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Massive cliffs tower over the shore near the Cape d’Or Lighthouse, near Advocate Harbour, N.S., on July 3, 2019. The Cliffs of Fundy has officially become a UNESCO Global Geopark.

Andrew Vaughan/The Canadian Press

Two geological parks in Atlantic Canada have earned special status from the United Nations.

The Cliffs of Fundy in Nova Scotia and the Discovery Geopark in eastern Newfoundland were both designated UNESCO Global Geoparks Friday by the United Nations Educational, Scientific and Cultural Organization.

UNESCO says global geoparks are places that offer visitors a glimpse of exceptional geological heritage.

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The Cliffs of Fundy Geopark stretches 125 kilometres, from Debert, N.S., to the Three Sisters cliffs past Eatonville, N.S. – and out to Isle Haute in the Bay of Fundy.

“We have about 40 different geosites along that location. It’s not a one-stop shop. You can spend many days visiting our different sites,” manager Beth Peterkin said.

The site is well known for having the world’s highest tides, Canada’s oldest dinosaur fossils and stunning landscapes steeped in Mi’kmaq and Acadian legends.

“We are the site where the Pangaea continent split apart 200 million years ago. You can see where the rocks split apart. You can see the different types of rocks. You can see the cliffs, and the clam flats, and the shores,” Ms. Peterkin said.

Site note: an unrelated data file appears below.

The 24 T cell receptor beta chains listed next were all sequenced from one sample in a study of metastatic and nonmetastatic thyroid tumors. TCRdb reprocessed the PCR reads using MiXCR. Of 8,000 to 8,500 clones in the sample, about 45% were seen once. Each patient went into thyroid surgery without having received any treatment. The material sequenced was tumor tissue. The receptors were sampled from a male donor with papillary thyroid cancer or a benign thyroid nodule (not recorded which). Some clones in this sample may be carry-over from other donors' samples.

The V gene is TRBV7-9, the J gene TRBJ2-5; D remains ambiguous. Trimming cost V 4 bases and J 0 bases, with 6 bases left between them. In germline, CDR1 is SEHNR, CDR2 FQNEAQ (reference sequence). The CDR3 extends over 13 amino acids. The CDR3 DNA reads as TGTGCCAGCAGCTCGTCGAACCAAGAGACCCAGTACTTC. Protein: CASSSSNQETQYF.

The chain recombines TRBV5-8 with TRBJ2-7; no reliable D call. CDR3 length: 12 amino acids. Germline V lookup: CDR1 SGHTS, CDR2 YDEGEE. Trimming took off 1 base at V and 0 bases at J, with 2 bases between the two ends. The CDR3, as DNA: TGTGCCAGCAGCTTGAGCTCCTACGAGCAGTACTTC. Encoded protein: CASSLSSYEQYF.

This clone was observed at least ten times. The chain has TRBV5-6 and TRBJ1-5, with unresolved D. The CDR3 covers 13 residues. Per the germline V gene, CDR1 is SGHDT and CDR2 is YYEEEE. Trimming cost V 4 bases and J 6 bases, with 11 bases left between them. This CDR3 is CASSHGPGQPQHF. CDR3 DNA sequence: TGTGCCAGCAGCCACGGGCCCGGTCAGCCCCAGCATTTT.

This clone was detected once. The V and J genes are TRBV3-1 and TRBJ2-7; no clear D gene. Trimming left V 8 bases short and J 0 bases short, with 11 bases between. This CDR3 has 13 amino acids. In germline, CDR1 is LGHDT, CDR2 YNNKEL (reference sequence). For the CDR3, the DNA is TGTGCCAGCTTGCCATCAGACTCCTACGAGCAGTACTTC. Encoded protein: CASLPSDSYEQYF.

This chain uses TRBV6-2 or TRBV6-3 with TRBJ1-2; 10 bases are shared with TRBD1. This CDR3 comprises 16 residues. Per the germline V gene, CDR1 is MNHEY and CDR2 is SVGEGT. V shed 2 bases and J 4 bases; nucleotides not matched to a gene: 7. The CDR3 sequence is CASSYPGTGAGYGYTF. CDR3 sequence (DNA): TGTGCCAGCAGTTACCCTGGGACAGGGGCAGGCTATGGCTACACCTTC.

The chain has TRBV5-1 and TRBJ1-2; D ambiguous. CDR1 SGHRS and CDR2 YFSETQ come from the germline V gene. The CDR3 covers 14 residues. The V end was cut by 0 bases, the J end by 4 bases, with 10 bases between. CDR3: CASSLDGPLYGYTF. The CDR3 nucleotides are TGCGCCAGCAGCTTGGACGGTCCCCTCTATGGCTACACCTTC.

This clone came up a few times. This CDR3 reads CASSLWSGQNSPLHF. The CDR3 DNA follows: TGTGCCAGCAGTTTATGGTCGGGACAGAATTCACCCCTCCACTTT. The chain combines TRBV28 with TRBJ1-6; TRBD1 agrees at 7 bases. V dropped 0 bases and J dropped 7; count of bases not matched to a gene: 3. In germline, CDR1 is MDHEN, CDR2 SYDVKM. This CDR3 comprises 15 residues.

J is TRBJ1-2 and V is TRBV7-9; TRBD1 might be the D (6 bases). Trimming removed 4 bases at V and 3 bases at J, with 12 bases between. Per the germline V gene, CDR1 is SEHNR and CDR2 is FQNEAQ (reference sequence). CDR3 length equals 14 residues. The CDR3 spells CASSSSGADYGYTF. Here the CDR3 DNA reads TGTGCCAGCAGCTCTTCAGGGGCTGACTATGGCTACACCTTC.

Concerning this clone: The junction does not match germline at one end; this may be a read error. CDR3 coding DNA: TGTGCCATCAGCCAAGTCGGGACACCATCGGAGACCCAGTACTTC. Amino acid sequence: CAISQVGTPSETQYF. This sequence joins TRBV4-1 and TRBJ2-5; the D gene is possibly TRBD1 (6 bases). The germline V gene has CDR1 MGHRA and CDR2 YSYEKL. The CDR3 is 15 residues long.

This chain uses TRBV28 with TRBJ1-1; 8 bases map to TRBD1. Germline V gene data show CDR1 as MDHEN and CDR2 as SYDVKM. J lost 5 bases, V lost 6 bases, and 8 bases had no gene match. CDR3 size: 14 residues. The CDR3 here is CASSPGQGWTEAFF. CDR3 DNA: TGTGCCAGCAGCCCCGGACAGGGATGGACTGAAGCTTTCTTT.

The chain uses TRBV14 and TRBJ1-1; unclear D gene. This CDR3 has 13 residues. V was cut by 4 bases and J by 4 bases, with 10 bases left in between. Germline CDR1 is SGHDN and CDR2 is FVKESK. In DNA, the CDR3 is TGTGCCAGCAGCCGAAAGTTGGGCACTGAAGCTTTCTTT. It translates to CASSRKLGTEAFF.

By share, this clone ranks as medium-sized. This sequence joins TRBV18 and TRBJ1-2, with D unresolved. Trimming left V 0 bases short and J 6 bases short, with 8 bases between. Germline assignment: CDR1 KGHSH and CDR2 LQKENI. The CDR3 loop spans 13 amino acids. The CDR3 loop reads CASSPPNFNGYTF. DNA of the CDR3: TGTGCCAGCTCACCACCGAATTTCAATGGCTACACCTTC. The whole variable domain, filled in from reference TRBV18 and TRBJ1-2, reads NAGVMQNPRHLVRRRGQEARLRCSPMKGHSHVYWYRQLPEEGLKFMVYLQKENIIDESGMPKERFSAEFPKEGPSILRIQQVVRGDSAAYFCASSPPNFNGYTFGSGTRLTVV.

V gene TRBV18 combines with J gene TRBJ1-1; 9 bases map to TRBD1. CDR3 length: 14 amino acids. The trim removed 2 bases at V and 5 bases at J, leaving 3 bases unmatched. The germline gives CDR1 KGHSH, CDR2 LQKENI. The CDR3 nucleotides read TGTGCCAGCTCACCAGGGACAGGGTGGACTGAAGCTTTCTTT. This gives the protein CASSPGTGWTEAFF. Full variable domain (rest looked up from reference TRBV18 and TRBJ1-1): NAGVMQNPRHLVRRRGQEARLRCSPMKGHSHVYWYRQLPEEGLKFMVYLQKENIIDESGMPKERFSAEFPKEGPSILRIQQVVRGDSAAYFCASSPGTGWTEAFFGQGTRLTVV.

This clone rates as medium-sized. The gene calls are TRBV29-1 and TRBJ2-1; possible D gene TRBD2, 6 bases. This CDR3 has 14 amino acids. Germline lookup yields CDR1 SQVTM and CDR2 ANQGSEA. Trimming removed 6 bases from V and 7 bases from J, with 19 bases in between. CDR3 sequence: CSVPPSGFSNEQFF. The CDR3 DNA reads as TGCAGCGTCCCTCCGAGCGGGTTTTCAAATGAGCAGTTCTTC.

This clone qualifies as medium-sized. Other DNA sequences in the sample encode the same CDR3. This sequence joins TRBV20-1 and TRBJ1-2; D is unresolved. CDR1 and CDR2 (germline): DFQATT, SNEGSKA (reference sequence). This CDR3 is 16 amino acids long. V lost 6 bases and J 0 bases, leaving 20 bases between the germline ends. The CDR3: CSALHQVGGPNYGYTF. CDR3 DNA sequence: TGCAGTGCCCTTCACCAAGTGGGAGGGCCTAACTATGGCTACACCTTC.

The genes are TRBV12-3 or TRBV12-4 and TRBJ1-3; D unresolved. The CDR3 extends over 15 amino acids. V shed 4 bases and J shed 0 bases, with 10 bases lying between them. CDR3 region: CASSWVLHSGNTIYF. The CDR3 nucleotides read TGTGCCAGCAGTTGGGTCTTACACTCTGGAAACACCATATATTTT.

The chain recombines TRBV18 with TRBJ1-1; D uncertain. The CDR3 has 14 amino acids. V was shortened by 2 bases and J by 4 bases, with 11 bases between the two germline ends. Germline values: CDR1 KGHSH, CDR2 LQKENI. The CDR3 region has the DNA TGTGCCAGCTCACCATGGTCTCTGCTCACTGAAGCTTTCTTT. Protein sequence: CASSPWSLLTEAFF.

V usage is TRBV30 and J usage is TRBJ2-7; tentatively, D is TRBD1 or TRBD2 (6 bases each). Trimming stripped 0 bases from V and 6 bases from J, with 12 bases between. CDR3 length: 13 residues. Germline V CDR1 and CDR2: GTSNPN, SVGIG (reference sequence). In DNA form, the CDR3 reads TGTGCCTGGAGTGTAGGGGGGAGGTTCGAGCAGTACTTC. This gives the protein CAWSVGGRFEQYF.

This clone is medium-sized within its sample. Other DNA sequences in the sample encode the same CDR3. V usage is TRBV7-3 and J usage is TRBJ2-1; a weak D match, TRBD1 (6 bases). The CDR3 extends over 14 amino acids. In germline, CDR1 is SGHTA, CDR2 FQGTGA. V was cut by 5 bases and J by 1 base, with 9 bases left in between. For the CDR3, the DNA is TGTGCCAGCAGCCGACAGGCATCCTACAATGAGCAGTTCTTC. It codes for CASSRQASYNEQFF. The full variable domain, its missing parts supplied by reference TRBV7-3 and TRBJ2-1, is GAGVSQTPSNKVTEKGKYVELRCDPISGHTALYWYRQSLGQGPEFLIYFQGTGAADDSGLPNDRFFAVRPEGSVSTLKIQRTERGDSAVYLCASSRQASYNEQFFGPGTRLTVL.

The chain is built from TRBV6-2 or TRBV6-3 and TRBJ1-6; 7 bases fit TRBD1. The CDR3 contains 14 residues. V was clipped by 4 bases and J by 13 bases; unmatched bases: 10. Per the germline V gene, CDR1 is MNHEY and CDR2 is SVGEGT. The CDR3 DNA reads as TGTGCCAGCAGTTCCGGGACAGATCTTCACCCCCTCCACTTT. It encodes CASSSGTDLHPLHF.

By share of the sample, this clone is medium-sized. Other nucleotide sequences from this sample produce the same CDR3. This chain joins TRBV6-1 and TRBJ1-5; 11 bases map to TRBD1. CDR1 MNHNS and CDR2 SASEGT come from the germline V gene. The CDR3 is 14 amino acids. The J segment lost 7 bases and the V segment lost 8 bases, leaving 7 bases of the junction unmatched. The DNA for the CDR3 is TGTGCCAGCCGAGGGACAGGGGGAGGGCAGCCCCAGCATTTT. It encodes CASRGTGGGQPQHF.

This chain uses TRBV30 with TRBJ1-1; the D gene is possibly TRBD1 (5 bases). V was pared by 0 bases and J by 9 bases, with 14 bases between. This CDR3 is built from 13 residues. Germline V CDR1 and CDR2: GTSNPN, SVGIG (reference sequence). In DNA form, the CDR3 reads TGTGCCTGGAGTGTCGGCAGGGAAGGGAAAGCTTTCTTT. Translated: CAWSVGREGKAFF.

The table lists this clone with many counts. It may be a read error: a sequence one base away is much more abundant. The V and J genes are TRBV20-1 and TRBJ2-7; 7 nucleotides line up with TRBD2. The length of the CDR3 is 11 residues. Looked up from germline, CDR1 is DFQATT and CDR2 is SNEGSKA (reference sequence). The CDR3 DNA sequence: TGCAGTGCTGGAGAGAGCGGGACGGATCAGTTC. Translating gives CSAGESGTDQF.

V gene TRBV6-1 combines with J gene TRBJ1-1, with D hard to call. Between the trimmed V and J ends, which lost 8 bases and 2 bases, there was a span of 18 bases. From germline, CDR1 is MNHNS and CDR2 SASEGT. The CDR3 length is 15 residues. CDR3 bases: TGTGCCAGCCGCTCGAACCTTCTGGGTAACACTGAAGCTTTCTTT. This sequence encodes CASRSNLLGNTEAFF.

“At low tide you can walk out on the floor of the Bay of Fundy for a mile or more in many places, but watch the tide, because in six hours and 13 minutes it’s going to be 50 feet higher up the shore,” she said.

Ms. Peterkin and others have been working to get the UNESCO designation for the past five years.

Meanwhile staff at the Discovery Geopark, located on the upper half of Newfoundland’s Bonavista Peninsula, have been working for the past 13 years to get their designation.

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The park contains some of the earliest fossils of animal life, with rock dating back more than a half-billion years.

“You can see really unique geology that is of national and international significance,” said John Norman, chairman of Discovery Geopark.

“There are some of the oldest complex life fossils on the planet,” he said.

Many of the fossils are still in place in the rocks, while others have been removed for display in the provincial museum, The Rooms, in St. John’s.

The Discovery Geopark now has 10 sites with interpretation, trails and other infrastructure.

“We have dozens of other sites within our geosites inventory that aren’t yet showcased to the public,” Mr. Norman said. “Some of them will never be. Some of them are for research. Some of them are for academic only and others will be showcased to the public as more infrastructure is added.”

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There are now 163 global geoparks in 44 countries, and Ms. Peterkin said being part of that group provides important exposure.

“People who travel to one geopark will soon learn about the next geopark. We’ll be able to reach visitors that we were never able to reach on our own,” she said.

Mr. Norman said the designation puts them on the world stage, especially in Asia and Europe where geoparks are popular.

Cliffs of Fundy and Discovery join three other UNESCO Global Geoparks in Canada: Stonehammer in New Brunswick, Perce in Quebec and Tumbler Ridge in British Columbia.

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